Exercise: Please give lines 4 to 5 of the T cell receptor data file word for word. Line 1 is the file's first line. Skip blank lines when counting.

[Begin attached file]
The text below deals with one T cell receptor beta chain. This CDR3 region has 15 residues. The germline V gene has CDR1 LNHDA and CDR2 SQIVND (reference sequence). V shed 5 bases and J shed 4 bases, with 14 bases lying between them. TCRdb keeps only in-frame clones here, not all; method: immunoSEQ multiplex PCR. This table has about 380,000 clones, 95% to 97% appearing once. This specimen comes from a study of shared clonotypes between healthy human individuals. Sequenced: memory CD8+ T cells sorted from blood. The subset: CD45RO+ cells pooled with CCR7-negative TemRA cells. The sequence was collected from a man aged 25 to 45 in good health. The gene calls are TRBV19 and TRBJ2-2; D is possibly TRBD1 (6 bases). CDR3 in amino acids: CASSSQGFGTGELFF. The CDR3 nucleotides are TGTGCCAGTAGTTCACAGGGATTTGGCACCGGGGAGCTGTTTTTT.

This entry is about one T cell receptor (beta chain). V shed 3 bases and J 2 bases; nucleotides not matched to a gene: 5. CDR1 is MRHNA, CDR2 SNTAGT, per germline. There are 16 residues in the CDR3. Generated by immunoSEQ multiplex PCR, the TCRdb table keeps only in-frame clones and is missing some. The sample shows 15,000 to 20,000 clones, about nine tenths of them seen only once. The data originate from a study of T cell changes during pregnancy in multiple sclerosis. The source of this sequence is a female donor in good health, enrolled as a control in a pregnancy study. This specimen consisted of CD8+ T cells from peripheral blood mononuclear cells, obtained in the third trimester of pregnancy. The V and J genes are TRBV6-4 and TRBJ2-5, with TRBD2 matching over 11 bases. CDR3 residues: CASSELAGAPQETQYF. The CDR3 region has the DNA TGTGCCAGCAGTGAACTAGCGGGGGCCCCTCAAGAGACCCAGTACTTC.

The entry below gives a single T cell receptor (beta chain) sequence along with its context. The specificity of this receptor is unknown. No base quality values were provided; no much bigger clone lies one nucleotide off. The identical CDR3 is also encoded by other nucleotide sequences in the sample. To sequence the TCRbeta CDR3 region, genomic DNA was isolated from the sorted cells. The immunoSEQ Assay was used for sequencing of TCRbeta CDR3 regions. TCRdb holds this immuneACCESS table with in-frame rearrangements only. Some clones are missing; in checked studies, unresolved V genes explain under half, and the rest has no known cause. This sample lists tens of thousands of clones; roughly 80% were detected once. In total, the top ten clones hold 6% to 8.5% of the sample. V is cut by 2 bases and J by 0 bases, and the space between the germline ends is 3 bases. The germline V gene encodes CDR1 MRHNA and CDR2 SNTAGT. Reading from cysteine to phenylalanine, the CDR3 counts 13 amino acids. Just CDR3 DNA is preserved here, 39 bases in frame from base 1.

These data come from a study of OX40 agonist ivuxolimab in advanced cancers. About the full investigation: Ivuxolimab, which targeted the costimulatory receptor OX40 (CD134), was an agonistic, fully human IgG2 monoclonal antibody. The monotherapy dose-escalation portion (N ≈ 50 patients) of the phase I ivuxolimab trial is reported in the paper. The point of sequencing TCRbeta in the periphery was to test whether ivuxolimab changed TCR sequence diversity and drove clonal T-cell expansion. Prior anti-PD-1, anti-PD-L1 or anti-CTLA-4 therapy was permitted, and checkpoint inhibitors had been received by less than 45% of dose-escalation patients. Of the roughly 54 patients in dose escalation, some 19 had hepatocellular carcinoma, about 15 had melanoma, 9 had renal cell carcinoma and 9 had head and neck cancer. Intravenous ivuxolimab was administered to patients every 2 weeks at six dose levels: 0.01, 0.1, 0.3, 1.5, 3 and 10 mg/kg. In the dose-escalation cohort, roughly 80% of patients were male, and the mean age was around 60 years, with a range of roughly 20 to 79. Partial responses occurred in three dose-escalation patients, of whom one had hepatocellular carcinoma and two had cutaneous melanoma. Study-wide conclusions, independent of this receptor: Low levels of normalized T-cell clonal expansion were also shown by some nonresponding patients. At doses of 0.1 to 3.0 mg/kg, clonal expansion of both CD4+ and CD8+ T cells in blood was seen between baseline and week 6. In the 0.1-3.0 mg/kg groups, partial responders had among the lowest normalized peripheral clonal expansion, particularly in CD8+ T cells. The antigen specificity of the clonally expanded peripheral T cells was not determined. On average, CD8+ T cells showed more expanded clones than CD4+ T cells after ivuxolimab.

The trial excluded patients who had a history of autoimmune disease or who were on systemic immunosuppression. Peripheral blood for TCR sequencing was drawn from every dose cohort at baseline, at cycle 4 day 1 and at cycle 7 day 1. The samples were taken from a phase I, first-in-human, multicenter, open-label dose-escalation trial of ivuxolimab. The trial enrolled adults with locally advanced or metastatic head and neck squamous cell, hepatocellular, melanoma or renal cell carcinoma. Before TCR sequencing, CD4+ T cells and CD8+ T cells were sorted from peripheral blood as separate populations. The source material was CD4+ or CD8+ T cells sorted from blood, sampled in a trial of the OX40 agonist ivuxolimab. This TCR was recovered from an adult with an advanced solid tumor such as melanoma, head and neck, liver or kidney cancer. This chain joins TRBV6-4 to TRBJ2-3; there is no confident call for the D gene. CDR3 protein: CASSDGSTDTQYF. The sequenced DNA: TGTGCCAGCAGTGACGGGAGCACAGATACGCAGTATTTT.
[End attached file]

These data come from a study of OX40 agonist ivuxolimab in advanced cancers. About the full investigation: Ivuxolimab, which targeted the costimulatory receptor OX40 (CD134), was an agonistic, fully human IgG2 monoclonal antibody. The monotherapy dose-escalation portion (N ≈ 50 patients) of the phase I ivuxolimab trial is reported in the paper. The point of sequencing TCRbeta in the periphery was to test whether ivuxolimab changed TCR sequence diversity and drove clonal T-cell expansion. Prior anti-PD-1, anti-PD-L1 or anti-CTLA-4 therapy was permitted, and checkpoint inhibitors had been received by less than 45% of dose-escalation patients. Of the roughly 54 patients in dose escalation, some 19 had hepatocellular carcinoma, about 15 had melanoma, 9 had renal cell carcinoma and 9 had head and neck cancer. Intravenous ivuxolimab was administered to patients every 2 weeks at six dose levels: 0.01, 0.1, 0.3, 1.5, 3 and 10 mg/kg. In the dose-escalation cohort, roughly 80% of patients were male, and the mean age was around 60 years, with a range of roughly 20 to 79. Partial responses occurred in three dose-escalation patients, of whom one had hepatocellular carcinoma and two had cutaneous melanoma. Study-wide conclusions, independent of this receptor: Low levels of normalized T-cell clonal expansion were also shown by some nonresponding patients. At doses of 0.1 to 3.0 mg/kg, clonal expansion of both CD4+ and CD8+ T cells in blood was seen between baseline and week 6. In the 0.1-3.0 mg/kg groups, partial responders had among the lowest normalized peripheral clonal expansion, particularly in CD8+ T cells. The antigen specificity of the clonally expanded peripheral T cells was not determined. On average, CD8+ T cells showed more expanded clones than CD4+ T cells after ivuxolimab.

The trial excluded patients who had a history of autoimmune disease or who were on systemic immunosuppression. Peripheral blood for TCR sequencing was drawn from every dose cohort at baseline, at cycle 4 day 1 and at cycle 7 day 1. The samples were taken from a phase I, first-in-human, multicenter, open-label dose-escalation trial of ivuxolimab. The trial enrolled adults with locally advanced or metastatic head and neck squamous cell, hepatocellular, melanoma or renal cell carcinoma. Before TCR sequencing, CD4+ T cells and CD8+ T cells were sorted from peripheral blood as separate populations. The source material was CD4+ or CD8+ T cells sorted from blood, sampled in a trial of the OX40 agonist ivuxolimab. This TCR was recovered from an adult with an advanced solid tumor such as melanoma, head and neck, liver or kidney cancer. This chain joins TRBV6-4 to TRBJ2-3; there is no confident call for the D gene. CDR3 protein: CASSDGSTDTQYF. The sequenced DNA: TGTGCCAGCAGTGACGGGAGCACAGATACGCAGTATTTT.